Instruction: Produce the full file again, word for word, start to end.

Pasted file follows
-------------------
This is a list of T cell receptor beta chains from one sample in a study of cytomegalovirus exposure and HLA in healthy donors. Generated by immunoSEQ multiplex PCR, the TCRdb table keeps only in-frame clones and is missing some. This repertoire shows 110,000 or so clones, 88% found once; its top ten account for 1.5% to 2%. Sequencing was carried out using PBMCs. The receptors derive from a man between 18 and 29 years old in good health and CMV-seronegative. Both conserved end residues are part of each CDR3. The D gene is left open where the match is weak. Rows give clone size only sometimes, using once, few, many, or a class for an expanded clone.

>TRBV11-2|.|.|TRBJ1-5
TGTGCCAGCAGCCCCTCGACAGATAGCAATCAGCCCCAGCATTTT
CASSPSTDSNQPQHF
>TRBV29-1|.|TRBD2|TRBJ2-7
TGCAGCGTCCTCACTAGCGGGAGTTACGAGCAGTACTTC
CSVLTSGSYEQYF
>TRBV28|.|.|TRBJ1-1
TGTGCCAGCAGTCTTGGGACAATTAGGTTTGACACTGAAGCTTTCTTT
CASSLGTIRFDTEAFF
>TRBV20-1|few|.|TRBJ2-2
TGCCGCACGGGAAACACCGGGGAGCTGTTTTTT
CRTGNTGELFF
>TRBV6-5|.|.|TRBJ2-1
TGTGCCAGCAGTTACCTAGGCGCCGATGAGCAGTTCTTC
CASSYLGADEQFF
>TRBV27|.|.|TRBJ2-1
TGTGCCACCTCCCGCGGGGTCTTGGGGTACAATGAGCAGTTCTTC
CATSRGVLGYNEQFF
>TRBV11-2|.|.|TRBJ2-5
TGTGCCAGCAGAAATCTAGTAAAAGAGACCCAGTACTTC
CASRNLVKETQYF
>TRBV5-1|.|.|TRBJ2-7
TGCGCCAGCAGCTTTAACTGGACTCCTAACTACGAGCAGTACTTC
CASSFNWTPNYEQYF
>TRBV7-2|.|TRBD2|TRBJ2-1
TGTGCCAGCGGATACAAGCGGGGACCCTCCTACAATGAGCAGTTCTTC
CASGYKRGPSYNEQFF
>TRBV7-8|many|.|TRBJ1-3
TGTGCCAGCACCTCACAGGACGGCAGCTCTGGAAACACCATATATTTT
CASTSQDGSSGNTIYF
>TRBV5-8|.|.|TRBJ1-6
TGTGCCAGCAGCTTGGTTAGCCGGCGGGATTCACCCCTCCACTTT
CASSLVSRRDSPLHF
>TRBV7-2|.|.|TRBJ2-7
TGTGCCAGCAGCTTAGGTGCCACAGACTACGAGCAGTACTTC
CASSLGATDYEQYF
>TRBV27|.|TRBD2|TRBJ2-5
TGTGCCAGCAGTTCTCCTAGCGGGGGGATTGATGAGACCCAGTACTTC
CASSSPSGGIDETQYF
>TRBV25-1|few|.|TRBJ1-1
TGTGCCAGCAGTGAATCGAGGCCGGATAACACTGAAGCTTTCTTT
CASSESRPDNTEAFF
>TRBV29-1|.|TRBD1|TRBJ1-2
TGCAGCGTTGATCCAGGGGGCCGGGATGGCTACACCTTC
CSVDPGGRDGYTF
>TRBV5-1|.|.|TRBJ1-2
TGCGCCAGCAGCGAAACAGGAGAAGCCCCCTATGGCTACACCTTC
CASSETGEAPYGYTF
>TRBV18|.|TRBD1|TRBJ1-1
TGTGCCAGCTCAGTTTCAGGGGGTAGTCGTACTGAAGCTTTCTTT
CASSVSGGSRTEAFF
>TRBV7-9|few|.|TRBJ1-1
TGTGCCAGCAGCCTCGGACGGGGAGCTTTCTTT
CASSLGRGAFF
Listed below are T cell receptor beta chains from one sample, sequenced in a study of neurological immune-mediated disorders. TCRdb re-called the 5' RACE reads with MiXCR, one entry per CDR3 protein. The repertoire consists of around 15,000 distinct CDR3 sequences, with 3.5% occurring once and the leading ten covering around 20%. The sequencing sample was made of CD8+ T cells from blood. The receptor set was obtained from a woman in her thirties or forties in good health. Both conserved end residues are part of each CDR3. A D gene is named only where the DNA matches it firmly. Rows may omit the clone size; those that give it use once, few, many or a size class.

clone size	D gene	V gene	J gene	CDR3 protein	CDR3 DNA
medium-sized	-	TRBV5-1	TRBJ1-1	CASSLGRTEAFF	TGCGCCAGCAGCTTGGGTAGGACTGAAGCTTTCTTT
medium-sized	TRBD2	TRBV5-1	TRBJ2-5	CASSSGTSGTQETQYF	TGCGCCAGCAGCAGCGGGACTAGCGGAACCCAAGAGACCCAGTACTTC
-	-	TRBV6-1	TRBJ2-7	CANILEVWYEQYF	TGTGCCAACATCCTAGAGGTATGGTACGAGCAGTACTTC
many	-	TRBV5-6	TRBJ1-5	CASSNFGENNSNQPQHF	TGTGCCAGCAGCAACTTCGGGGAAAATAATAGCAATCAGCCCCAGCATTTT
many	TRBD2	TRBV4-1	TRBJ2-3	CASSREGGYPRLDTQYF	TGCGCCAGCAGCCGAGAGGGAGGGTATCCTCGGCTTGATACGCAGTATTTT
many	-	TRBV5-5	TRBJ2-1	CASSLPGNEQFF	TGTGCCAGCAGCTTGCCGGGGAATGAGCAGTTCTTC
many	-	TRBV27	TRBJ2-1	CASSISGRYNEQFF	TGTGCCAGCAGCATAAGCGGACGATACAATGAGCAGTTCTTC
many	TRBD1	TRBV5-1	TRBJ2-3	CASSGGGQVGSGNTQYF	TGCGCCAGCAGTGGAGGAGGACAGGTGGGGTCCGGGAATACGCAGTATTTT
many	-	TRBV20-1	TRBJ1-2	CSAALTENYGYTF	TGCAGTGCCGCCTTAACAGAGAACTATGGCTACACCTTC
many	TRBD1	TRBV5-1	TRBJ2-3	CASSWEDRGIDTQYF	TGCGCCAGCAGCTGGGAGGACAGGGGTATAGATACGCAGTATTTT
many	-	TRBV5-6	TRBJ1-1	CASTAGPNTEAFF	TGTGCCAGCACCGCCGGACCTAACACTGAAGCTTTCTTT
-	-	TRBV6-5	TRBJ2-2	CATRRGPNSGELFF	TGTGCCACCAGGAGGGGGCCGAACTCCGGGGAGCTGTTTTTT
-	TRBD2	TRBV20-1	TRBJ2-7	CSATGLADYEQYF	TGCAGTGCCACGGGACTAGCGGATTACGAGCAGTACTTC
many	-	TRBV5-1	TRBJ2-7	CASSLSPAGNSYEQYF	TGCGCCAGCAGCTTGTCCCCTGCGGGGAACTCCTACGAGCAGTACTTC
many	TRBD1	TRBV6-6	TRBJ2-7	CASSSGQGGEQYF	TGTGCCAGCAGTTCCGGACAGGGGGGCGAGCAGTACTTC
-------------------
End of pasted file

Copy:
This is a list of T cell receptor beta chains from one sample in a study of cytomegalovirus exposure and HLA in healthy donors. Generated by immunoSEQ multiplex PCR, the TCRdb table keeps only in-frame clones and is missing some. This repertoire shows 110,000 or so clones, 88% found once; its top ten account for 1.5% to 2%. Sequencing was carried out using PBMCs. The receptors derive from a man between 18 and 29 years old in good health and CMV-seronegative. Both conserved end residues are part of each CDR3. The D gene is left open where the match is weak. Rows give clone size only sometimes, using once, few, many, or a class for an expanded clone.

>TRBV11-2|.|.|TRBJ1-5
TGTGCCAGCAGCCCCTCGACAGATAGCAATCAGCCCCAGCATTTT
CASSPSTDSNQPQHF
>TRBV29-1|.|TRBD2|TRBJ2-7
TGCAGCGTCCTCACTAGCGGGAGTTACGAGCAGTACTTC
CSVLTSGSYEQYF
>TRBV28|.|.|TRBJ1-1
TGTGCCAGCAGTCTTGGGACAATTAGGTTTGACACTGAAGCTTTCTTT
CASSLGTIRFDTEAFF
>TRBV20-1|few|.|TRBJ2-2
TGCCGCACGGGAAACACCGGGGAGCTGTTTTTT
CRTGNTGELFF
>TRBV6-5|.|.|TRBJ2-1
TGTGCCAGCAGTTACCTAGGCGCCGATGAGCAGTTCTTC
CASSYLGADEQFF
>TRBV27|.|.|TRBJ2-1
TGTGCCACCTCCCGCGGGGTCTTGGGGTACAATGAGCAGTTCTTC
CATSRGVLGYNEQFF
>TRBV11-2|.|.|TRBJ2-5
TGTGCCAGCAGAAATCTAGTAAAAGAGACCCAGTACTTC
CASRNLVKETQYF
>TRBV5-1|.|.|TRBJ2-7
TGCGCCAGCAGCTTTAACTGGACTCCTAACTACGAGCAGTACTTC
CASSFNWTPNYEQYF
>TRBV7-2|.|TRBD2|TRBJ2-1
TGTGCCAGCGGATACAAGCGGGGACCCTCCTACAATGAGCAGTTCTTC
CASGYKRGPSYNEQFF
>TRBV7-8|many|.|TRBJ1-3
TGTGCCAGCACCTCACAGGACGGCAGCTCTGGAAACACCATATATTTT
CASTSQDGSSGNTIYF
>TRBV5-8|.|.|TRBJ1-6
TGTGCCAGCAGCTTGGTTAGCCGGCGGGATTCACCCCTCCACTTT
CASSLVSRRDSPLHF
>TRBV7-2|.|.|TRBJ2-7
TGTGCCAGCAGCTTAGGTGCCACAGACTACGAGCAGTACTTC
CASSLGATDYEQYF
>TRBV27|.|TRBD2|TRBJ2-5
TGTGCCAGCAGTTCTCCTAGCGGGGGGATTGATGAGACCCAGTACTTC
CASSSPSGGIDETQYF
>TRBV25-1|few|.|TRBJ1-1
TGTGCCAGCAGTGAATCGAGGCCGGATAACACTGAAGCTTTCTTT
CASSESRPDNTEAFF
>TRBV29-1|.|TRBD1|TRBJ1-2
TGCAGCGTTGATCCAGGGGGCCGGGATGGCTACACCTTC
CSVDPGGRDGYTF
>TRBV5-1|.|.|TRBJ1-2
TGCGCCAGCAGCGAAACAGGAGAAGCCCCCTATGGCTACACCTTC
CASSETGEAPYGYTF
>TRBV18|.|TRBD1|TRBJ1-1
TGTGCCAGCTCAGTTTCAGGGGGTAGTCGTACTGAAGCTTTCTTT
CASSVSGGSRTEAFF
>TRBV7-9|few|.|TRBJ1-1
TGTGCCAGCAGCCTCGGACGGGGAGCTTTCTTT
CASSLGRGAFF
Listed below are T cell receptor beta chains from one sample, sequenced in a study of neurological immune-mediated disorders. TCRdb re-called the 5' RACE reads with MiXCR, one entry per CDR3 protein. The repertoire consists of around 15,000 distinct CDR3 sequences, with 3.5% occurring once and the leading ten covering around 20%. The sequencing sample was made of CD8+ T cells from blood. The receptor set was obtained from a woman in her thirties or forties in good health. Both conserved end residues are part of each CDR3. A D gene is named only where the DNA matches it firmly. Rows may omit the clone size; those that give it use once, few, many or a size class.

clone size	D gene	V gene	J gene	CDR3 protein	CDR3 DNA
medium-sized	-	TRBV5-1	TRBJ1-1	CASSLGRTEAFF	TGCGCCAGCAGCTTGGGTAGGACTGAAGCTTTCTTT
medium-sized	TRBD2	TRBV5-1	TRBJ2-5	CASSSGTSGTQETQYF	TGCGCCAGCAGCAGCGGGACTAGCGGAACCCAAGAGACCCAGTACTTC
-	-	TRBV6-1	TRBJ2-7	CANILEVWYEQYF	TGTGCCAACATCCTAGAGGTATGGTACGAGCAGTACTTC
many	-	TRBV5-6	TRBJ1-5	CASSNFGENNSNQPQHF	TGTGCCAGCAGCAACTTCGGGGAAAATAATAGCAATCAGCCCCAGCATTTT
many	TRBD2	TRBV4-1	TRBJ2-3	CASSREGGYPRLDTQYF	TGCGCCAGCAGCCGAGAGGGAGGGTATCCTCGGCTTGATACGCAGTATTTT
many	-	TRBV5-5	TRBJ2-1	CASSLPGNEQFF	TGTGCCAGCAGCTTGCCGGGGAATGAGCAGTTCTTC
many	-	TRBV27	TRBJ2-1	CASSISGRYNEQFF	TGTGCCAGCAGCATAAGCGGACGATACAATGAGCAGTTCTTC
many	TRBD1	TRBV5-1	TRBJ2-3	CASSGGGQVGSGNTQYF	TGCGCCAGCAGTGGAGGAGGACAGGTGGGGTCCGGGAATACGCAGTATTTT
many	-	TRBV20-1	TRBJ1-2	CSAALTENYGYTF	TGCAGTGCCGCCTTAACAGAGAACTATGGCTACACCTTC
many	TRBD1	TRBV5-1	TRBJ2-3	CASSWEDRGIDTQYF	TGCGCCAGCAGCTGGGAGGACAGGGGTATAGATACGCAGTATTTT
many	-	TRBV5-6	TRBJ1-1	CASTAGPNTEAFF	TGTGCCAGCACCGCCGGACCTAACACTGAAGCTTTCTTT
-	-	TRBV6-5	TRBJ2-2	CATRRGPNSGELFF	TGTGCCACCAGGAGGGGGCCGAACTCCGGGGAGCTGTTTTTT
-	TRBD2	TRBV20-1	TRBJ2-7	CSATGLADYEQYF	TGCAGTGCCACGGGACTAGCGGATTACGAGCAGTACTTC
many	-	TRBV5-1	TRBJ2-7	CASSLSPAGNSYEQYF	TGCGCCAGCAGCTTGTCCCCTGCGGGGAACTCCTACGAGCAGTACTTC
many	TRBD1	TRBV6-6	TRBJ2-7	CASSSGQGGEQYF	TGTGCCAGCAGTTCCGGACAGGGGGGCGAGCAGTACTTC